It was just a matter of time before it happened. With many big banks being stuck in the Subprime mess by taking large losses, and others being involved with lawsuits alleging unsuitable investments to municipalities which, after the collection of huge upfront fees, collapsed in value, private clients finally took notice.
The article “Ripe for the poaching” had this to say:
Credit Suisse, UBS, Merrill Lynch, and Citigroup, among other financial behemoths, are taking massive losses due to fallout in the credit markets. Credits Suisse Tuesday announced a write-down of nearly $3 billion that wiped a cool billion dollars from its profits.
Billions of dollars more have disappeared from the balance sheets of its conglomerate competitors, as we’ve seen and read about for months now. Meanwhile, high-end “Davids” that cater to the wealthy via small yet sophisticated firms are enjoying new business as high-net-worth individuals flee the “Goliaths” and land at their doors.
Private Banker International headlines: “Geneva private banking boutiques are back.” Fearful that banking losses will affect their positions and portfolios, high-net-worth individuals are moving assets to smaller firms that have largely avoided the subprime business because they aren’t involved in all the aspects — investment banking, trading, money management — the multinational players are. Private banking clients typically have $5 million or more in liquid assets.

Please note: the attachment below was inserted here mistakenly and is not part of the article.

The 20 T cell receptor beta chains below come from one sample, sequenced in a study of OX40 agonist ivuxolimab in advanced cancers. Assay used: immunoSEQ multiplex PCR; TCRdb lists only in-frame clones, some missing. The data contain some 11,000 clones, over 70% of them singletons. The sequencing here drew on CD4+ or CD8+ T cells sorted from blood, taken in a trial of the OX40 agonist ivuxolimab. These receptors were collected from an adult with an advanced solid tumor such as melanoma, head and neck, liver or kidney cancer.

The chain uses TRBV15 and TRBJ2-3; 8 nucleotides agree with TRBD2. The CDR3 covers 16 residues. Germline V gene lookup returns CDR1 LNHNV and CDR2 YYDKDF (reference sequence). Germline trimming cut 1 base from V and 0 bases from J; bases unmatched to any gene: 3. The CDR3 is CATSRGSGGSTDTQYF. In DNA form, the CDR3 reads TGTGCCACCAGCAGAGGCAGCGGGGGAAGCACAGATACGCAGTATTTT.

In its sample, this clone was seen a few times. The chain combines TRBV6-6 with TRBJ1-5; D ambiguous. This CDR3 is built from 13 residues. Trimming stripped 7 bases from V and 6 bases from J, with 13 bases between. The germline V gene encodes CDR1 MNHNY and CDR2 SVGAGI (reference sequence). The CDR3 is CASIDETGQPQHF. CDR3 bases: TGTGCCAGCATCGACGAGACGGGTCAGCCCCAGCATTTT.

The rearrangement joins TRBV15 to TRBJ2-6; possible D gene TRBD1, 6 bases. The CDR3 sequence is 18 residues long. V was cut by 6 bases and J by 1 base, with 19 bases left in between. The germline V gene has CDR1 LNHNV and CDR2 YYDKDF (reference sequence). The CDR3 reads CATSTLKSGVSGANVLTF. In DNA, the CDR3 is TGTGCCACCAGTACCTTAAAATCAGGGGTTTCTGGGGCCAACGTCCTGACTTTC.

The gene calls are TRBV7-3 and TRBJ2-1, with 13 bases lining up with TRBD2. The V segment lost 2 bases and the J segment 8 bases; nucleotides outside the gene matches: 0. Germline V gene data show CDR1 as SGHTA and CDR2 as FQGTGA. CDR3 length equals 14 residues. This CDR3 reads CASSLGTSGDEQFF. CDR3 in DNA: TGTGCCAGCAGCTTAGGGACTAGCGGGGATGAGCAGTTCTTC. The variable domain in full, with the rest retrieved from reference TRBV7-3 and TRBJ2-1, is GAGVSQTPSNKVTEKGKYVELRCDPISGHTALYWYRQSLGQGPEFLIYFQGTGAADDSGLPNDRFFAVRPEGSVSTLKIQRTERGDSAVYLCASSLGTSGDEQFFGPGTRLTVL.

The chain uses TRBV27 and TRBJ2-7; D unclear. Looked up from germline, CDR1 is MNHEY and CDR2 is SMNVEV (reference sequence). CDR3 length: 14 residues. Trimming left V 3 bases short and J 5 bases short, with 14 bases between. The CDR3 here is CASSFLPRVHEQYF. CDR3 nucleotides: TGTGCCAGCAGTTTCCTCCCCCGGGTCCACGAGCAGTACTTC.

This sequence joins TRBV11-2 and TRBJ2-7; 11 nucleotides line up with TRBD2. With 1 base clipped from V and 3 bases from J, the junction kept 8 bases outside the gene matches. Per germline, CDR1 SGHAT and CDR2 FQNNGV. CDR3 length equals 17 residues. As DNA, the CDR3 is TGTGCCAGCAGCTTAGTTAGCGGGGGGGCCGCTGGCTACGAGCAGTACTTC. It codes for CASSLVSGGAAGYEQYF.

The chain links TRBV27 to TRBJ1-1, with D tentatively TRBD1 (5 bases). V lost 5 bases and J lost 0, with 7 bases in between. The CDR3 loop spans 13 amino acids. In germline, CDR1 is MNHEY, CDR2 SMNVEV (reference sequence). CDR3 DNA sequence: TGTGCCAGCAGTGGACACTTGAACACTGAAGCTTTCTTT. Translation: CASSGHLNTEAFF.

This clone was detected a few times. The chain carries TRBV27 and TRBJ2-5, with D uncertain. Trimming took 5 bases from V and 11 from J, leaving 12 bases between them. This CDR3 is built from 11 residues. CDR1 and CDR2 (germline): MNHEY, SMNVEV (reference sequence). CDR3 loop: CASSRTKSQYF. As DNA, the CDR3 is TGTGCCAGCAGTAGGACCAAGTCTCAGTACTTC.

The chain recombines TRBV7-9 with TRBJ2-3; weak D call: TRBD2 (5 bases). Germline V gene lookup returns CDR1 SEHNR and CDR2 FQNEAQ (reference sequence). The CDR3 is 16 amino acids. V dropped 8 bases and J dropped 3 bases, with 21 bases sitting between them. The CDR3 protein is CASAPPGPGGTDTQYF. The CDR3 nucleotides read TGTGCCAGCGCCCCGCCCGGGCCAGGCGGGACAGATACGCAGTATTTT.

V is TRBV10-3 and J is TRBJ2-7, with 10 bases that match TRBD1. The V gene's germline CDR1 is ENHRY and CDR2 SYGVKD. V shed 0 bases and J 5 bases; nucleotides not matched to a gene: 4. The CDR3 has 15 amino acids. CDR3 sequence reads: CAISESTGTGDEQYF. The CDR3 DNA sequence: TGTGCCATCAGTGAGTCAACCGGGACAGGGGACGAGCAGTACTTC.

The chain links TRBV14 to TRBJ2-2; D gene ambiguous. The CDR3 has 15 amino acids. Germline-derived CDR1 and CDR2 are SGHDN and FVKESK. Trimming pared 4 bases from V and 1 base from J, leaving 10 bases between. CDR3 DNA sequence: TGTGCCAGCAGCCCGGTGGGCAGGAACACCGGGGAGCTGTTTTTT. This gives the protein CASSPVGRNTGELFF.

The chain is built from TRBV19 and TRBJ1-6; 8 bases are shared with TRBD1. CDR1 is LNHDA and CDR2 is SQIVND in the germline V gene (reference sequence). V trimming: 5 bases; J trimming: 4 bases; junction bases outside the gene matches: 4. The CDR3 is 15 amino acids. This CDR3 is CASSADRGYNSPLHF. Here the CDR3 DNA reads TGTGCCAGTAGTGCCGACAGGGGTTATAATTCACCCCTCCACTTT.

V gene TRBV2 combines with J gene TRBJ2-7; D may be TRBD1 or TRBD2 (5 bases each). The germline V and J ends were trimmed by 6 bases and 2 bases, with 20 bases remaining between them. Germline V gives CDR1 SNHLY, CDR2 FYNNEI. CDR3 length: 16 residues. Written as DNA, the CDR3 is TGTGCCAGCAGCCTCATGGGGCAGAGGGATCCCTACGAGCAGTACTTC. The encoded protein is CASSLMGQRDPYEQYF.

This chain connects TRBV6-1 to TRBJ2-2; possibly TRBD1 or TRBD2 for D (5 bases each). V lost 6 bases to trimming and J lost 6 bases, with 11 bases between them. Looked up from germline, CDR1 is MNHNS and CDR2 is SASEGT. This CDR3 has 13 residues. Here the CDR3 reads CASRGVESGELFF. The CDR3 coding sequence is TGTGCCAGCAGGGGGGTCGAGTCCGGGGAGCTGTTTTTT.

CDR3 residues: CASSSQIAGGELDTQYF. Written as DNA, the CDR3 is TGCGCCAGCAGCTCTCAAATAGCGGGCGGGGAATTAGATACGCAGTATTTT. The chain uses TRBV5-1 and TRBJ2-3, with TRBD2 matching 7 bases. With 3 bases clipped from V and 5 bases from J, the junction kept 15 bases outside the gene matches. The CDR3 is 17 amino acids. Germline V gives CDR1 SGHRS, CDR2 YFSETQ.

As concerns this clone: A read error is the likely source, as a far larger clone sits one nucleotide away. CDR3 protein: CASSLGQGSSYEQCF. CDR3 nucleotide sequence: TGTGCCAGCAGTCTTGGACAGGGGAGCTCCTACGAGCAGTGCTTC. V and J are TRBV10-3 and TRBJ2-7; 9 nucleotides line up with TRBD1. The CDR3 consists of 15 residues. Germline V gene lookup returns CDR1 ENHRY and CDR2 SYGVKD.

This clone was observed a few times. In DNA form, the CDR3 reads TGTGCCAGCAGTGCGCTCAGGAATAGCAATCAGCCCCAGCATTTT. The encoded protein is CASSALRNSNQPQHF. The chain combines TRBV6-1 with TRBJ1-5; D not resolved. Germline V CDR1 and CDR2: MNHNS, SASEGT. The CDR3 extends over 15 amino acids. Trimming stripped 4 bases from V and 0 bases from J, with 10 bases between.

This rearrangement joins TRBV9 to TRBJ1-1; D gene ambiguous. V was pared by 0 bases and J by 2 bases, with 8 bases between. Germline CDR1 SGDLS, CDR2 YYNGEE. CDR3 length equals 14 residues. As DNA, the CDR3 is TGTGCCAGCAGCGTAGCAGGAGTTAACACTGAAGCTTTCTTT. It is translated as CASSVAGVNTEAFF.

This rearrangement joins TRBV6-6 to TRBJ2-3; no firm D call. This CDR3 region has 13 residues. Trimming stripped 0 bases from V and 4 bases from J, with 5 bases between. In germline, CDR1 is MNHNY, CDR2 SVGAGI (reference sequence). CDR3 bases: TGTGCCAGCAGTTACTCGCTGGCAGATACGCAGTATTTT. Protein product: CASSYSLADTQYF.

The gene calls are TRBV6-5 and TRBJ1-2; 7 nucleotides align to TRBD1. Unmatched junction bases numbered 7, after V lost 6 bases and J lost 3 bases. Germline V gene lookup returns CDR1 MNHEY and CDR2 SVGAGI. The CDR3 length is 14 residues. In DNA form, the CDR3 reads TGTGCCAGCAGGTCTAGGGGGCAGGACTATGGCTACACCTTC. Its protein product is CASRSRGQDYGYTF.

To be sure, some larger banks have avoided the mortgage mess and are basking in the black of their financial statements.
Credit Suisse was also part of this group poised to capitalize on the woes of its rivals until its announcement of losses. Indeed, the Swiss bank had said it was staffing up, planning to add up to 1,000 new private bankers to its wealth-management groups. It had cited its strong balance sheet as a sign of success to potential new clients.
Hence the danger of dealing with wealth-management factories. According to Russ Alan Prince and Hannah Shaw Grove, two wealth-industry experts, the No. 1 thing that high-net-worth individuals demand from their institutions is communication. Then, in terms of importance, they want trust. If big banks can’t offer these two attributes to clients then they’re in for an additional falloff in business.
Read that last paragraph again. Isn’t communication and trust the most important aspect for anyone dealing with a banker or an investment management firm? I would add integrity to that list, however, given many published articles that seems to have moved way down the totem pole of values in favor of the almighty dollar. I guess the old axiom “you reap what you sow” still holds true.